Troy Scott Smith on not watering at Sissinghurst: 'It’s incredible that we are making these interventions'
The head gardener of Sissinghurst explains why he stopped watering and let the garden go brown during the hottest summer on record in our new podcast
Troy Scott Smith, head gardener of Sissinghurst Castle Gardens in Kent, has discussed his decision to no longer irrigate the beds and borders of the famous garden in the new podcast, Talking Gardens.
Asked about how it is possible to keep important heritage gardens such as Sissinghurst relevant in this new era, while also staying true to the original character of the garden, which was created in the romantic English style in the early 20th century by Vita Sackville-West and Harold Nicolson, Troy explains: “All of us great gardens like here and Great Dixter are facing the same set of questions, and we are answering them in different ways. I certainly don’t try and ‘method act’. That would be wrong. But equally we don’t try and keep the garden in aspic. It has to evolve and continue to be alive. A good example of that would be the Delos Garden.”
The new Delos garden is inspired by Vita and Harold’s attempts, back in the 1930s, to create a space that would distil the essence of the landscapes of the Greek isle of Delos. It is a dry garden, filled with Mediterranean, drought-tolerant plants, and this new incarnation was developed with the help and advice of lauded landscape designer Dan Pearson. Apart from hand watering to establish the plants, it is not been watered.
“But that’s not so unusual now,” explains Troy, “because we haven’t watered the rest of the garden either this year, apart from pots and newly planted things.” This bombshell is sure to raise a few eyebrows among garden lovers, who may expect a world-class garden such as Sissinghurst, which can receive more than 100,000 visitors a year, to have high-maintenance traditional watering, feeding and pest control regimens in place to ensure perfection at all times.
It’s tough, because the garden, by not watering, went brown this year. It was heartbreaking
Troy agrees that it is a real departure from what went before. “It’s incredible to think that at such a significant garden like Sissinghurst, we are making these interventions. And it’s tough, because the garden, by not watering, went brown this year. It was heartbreaking in parts.”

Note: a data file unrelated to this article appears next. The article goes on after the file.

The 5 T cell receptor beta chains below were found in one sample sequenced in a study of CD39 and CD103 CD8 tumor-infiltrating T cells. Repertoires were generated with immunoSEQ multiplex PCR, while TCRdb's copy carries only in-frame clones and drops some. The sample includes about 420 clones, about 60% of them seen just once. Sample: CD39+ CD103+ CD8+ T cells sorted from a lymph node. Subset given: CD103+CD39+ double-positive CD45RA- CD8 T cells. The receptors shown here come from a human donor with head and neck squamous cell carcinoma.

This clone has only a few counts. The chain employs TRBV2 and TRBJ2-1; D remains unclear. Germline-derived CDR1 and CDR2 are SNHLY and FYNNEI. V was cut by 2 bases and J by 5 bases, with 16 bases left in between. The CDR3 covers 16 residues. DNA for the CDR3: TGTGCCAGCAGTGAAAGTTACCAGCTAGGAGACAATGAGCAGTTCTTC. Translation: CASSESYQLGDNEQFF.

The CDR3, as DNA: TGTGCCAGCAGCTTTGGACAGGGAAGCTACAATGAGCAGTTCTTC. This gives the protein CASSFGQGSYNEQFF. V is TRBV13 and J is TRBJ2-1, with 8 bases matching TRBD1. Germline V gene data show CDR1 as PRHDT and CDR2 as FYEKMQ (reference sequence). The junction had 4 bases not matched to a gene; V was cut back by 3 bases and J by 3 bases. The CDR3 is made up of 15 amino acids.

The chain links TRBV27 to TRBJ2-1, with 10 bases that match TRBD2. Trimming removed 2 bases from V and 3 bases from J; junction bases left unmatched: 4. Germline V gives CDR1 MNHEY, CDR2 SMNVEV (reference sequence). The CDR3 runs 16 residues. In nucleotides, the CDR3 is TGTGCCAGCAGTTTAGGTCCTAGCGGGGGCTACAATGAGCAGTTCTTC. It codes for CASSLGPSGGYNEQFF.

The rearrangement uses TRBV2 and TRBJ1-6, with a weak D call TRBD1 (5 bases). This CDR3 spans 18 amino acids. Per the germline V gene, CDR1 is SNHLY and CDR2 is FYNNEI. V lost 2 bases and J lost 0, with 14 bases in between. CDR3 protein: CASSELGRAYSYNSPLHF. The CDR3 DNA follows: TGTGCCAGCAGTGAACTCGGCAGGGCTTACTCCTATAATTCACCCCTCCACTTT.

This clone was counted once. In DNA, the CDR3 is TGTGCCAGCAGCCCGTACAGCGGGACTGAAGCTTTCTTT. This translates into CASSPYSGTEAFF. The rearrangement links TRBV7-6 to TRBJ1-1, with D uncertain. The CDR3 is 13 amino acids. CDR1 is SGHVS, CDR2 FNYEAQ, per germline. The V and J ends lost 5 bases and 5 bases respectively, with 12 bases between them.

But he says, it has given the team an opportunity. “In taking that step in a very difficult year - we all know how dry it was - and to have that as a low point, we put in place lots of interventions and strategies so the garden can survive in periods of drought, and continue to look good.”
Asked how the visitors reacted to the dry, brown garden last summer, Troy is philosophical. “I think it’s actually been really well received. There was obviously the occasional disappointment - a few visitors have felt that Sissinghurst should be an oasis from the rest of the world, green and verdant when everywhere else isn’t - but in the majority, they really get it, understand it, and support the idea and the principle behind it.”
It's part of a broader shift in horticulture that is finally beginning to make a difference, he feels. “I have noticed it across the community. We are all gardening differently, quite naturally, and it feels like we are going into a good place. I have now been gardening for 35 years, and it’s different now to what it was 35 years ago, and in another 35 years, it will be different again, and we won’t be able to grow the roses and delphiniums and lupins, and have the green lawns that we used to have.
“I increasingly feel we have to look at our gardening practices and ask ourselves what is acceptable now, what is really needed?” Troy says. “It’s thinking about water use, our chemical use, and all of these things that we gardeners do.”
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Discover more about Sissinghurst, Troy’s ethos and his dream garden picks by listening to the latest episode of the Talking Gardens podcast, available now from the team behind Gardens Illustrated. Subscribe so you never miss an episode.
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